How Does a Dental Crown Work?

A Robina Dental crown is a device that covers and encircles the remains of a damaged tooth, either to restore its original shape, size, or function, or to hide discoloration. This procedure is usually performed by a dentist or prosthodontist, although some people are referred to a specialist by their family doctor.

Getting a dental crown is a process that requires two visits to the dentist, and involves some initial preparation work before the actual crown can be made. First, the tooth in question will be numbed and the dentist or prosthodontist will reshape it to make room for the crown.

Once the tooth is reshaped and ready for a crown, impressions will be taken of it and its surrounding teeth so that the crown can be accurately shaped to match them. This can be done with a mold or a digital scan, depending on the type of crown you’re receiving.

The impression is sent to a lab where it will be manufactured into a custom-made crown. The impression is also used to determine the colour of the crown so that it can be shaded correctly and will blend in with your smile as closely as possible.

Choosing the Best Material for Your Crown

There are many types of restorative materials available, and each one has its advantages and disadvantages. For example, ‘all-metal’ crowns are thin and require less of the tooth to be removed than ‘porcelain-fused-to-metal’ (PFM) crowns.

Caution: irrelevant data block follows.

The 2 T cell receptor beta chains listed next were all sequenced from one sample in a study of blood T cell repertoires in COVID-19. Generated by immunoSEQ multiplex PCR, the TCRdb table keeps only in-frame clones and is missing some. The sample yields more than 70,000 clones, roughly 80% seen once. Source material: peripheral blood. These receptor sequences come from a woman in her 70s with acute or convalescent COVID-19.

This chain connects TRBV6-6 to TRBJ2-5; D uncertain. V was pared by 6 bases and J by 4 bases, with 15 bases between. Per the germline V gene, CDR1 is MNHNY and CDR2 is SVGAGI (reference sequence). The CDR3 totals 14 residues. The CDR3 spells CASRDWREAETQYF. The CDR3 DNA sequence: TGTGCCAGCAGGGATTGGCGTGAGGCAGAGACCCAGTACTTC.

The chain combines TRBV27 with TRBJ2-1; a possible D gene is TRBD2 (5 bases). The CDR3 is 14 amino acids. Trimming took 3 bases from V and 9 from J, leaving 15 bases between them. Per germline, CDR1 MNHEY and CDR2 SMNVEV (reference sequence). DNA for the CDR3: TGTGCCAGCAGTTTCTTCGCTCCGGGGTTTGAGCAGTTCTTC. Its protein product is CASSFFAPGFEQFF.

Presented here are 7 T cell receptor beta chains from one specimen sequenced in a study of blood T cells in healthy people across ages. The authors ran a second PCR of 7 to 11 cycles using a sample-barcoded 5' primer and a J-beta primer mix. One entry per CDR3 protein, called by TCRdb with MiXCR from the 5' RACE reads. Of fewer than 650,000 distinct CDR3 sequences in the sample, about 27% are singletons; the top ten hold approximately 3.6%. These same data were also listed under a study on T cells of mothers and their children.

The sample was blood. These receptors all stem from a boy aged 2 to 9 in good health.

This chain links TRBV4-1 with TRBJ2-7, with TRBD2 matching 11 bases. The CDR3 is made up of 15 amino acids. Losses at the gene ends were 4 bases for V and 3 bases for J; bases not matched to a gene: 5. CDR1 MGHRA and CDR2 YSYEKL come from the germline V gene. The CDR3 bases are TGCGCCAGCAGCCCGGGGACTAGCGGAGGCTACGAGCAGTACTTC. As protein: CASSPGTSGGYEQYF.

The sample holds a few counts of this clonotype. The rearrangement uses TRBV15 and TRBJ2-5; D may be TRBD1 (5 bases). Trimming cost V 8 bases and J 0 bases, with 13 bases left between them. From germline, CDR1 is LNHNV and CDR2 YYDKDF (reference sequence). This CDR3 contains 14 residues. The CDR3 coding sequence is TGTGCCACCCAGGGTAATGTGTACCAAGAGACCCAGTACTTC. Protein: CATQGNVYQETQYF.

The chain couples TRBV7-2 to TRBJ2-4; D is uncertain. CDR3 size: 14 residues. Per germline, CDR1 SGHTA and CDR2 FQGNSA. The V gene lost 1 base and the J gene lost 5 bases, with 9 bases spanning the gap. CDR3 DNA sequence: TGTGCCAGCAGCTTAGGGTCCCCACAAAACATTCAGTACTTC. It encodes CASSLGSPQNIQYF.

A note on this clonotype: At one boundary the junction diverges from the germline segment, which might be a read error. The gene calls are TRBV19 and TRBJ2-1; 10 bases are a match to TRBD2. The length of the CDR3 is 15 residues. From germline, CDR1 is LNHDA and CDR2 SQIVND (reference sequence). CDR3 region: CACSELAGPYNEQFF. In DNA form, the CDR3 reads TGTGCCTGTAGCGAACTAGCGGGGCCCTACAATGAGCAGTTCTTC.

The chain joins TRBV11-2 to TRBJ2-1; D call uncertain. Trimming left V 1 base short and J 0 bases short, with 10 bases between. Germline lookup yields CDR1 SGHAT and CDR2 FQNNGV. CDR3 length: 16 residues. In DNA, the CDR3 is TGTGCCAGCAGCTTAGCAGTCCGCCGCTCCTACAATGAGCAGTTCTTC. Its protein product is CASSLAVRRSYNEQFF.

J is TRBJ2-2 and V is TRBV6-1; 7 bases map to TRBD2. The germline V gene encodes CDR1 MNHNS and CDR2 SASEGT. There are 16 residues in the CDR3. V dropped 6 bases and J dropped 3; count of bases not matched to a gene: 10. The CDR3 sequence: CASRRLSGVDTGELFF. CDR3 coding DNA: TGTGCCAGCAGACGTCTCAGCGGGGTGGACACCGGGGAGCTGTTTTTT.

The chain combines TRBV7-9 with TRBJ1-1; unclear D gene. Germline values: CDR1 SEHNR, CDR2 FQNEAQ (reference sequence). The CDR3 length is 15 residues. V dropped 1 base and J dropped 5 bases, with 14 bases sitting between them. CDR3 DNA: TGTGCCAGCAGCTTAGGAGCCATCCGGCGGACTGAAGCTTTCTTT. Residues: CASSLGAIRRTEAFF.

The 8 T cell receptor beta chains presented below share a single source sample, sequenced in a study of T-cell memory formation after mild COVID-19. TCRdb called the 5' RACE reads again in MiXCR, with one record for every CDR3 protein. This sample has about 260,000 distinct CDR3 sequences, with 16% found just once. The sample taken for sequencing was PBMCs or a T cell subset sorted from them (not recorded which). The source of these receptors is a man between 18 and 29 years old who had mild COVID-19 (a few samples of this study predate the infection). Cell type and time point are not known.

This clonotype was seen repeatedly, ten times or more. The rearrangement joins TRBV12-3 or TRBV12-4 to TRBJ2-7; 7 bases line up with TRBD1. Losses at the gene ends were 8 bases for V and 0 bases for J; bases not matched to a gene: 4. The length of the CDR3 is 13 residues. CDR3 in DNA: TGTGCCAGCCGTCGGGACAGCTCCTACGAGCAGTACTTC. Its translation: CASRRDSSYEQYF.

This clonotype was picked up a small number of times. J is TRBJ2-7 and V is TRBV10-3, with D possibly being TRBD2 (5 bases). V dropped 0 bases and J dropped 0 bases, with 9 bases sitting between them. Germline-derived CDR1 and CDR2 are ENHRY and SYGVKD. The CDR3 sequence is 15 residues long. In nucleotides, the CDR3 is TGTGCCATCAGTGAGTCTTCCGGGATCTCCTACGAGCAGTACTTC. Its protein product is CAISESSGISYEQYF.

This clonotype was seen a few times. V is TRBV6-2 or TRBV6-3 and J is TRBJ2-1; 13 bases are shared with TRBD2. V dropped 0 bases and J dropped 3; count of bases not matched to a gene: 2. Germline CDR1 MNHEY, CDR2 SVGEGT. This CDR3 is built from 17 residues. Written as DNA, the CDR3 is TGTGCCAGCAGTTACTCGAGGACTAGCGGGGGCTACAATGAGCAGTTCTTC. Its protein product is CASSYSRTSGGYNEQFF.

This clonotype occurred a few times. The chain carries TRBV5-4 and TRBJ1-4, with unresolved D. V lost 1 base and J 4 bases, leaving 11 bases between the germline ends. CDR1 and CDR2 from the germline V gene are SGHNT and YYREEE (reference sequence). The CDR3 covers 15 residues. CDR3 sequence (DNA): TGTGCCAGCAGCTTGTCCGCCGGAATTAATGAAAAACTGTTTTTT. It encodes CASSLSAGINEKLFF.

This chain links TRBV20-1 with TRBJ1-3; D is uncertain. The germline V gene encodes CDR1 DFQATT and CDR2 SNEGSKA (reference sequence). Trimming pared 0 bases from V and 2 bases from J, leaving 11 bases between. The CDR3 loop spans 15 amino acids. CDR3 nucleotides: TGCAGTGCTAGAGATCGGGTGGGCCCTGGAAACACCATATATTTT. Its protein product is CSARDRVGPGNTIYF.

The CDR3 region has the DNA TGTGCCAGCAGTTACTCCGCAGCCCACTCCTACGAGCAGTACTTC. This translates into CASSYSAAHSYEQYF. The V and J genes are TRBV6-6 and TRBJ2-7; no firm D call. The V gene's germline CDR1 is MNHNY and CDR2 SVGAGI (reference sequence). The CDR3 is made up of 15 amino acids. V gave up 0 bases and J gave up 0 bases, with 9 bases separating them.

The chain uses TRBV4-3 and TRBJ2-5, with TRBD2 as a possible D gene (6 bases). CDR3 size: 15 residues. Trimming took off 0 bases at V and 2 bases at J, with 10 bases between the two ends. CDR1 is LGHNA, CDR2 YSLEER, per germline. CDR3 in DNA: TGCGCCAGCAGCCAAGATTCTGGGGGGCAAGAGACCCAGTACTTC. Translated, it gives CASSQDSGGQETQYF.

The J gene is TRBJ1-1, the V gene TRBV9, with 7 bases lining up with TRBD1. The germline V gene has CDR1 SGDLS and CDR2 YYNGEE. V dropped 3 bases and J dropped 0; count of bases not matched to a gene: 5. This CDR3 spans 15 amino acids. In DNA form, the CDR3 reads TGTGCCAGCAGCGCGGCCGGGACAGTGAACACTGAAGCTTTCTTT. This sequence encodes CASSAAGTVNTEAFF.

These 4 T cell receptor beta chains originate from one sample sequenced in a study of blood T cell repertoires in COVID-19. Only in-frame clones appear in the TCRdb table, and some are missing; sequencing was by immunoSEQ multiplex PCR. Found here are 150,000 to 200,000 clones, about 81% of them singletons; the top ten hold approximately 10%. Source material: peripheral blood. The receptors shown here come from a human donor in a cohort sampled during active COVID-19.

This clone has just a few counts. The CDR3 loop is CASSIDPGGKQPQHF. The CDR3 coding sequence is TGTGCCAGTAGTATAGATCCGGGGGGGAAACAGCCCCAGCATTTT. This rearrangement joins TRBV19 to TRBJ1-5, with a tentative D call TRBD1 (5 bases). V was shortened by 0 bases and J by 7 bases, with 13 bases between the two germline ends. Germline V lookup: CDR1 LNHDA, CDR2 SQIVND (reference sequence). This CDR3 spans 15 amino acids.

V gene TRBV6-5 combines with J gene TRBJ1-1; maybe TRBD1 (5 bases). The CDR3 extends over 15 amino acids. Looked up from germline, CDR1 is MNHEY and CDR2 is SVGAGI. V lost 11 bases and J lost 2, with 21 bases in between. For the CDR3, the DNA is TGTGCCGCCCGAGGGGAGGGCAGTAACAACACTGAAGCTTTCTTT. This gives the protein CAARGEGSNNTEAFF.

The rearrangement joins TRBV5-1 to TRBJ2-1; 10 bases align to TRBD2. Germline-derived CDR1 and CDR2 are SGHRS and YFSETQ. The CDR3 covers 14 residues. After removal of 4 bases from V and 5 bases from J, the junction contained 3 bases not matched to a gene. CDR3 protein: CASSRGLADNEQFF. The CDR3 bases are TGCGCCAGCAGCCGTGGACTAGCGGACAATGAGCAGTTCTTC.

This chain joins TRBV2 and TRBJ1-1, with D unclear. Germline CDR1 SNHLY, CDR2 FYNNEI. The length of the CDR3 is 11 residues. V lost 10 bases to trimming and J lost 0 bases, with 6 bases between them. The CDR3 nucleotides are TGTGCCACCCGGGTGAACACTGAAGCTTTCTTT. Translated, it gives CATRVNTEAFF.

Porcelain-fused-to-metal crowns, on the other hand, are thicker and require more filing of the tooth. This means they are less aesthetically pleasing than all-metal crowns and can be hard to match to your natural tooth color.

‘Monolithic’ crowns, on the other hand, are computer designed and milled from a single uniform block. These crowns are the strongest and longest-lasting. They can be very aesthetically pleasing but the colour is hard to match, and they have minimal light reflective properties.

Other Restorative Options

During the process of preparing your tooth for a crown, it is not uncommon to have the cavity treated, as this can significantly reduce the amount of natural tooth that needs to be removed. This makes the entire procedure more efficient and streamlined, and will help to maximise the longevity of your crown.

If the natural tooth is very decayed, a root canal may need to be performed before it can support a crown. This will require additional visits to the dentist, and it is common for a dental post system to be inserted into the root canal first to help anchor the core filling to the tooth.

The next step is to fit a temporary crown, which will protect your tooth while you wait for the permanent crown to be crafted and sewed on. Temporary crowns are often made from stainless steel or resin, which is a metal-free alternative that can be matched to the natural color of your teeth.

During your second visit, the temporary crown will be removed and you will have the new crown fitted over the tooth in question. The dentist will examine the new crown and make sure it fits, looks, and functions correctly before cementing it into place. If all goes well, you will head home with your new crown.

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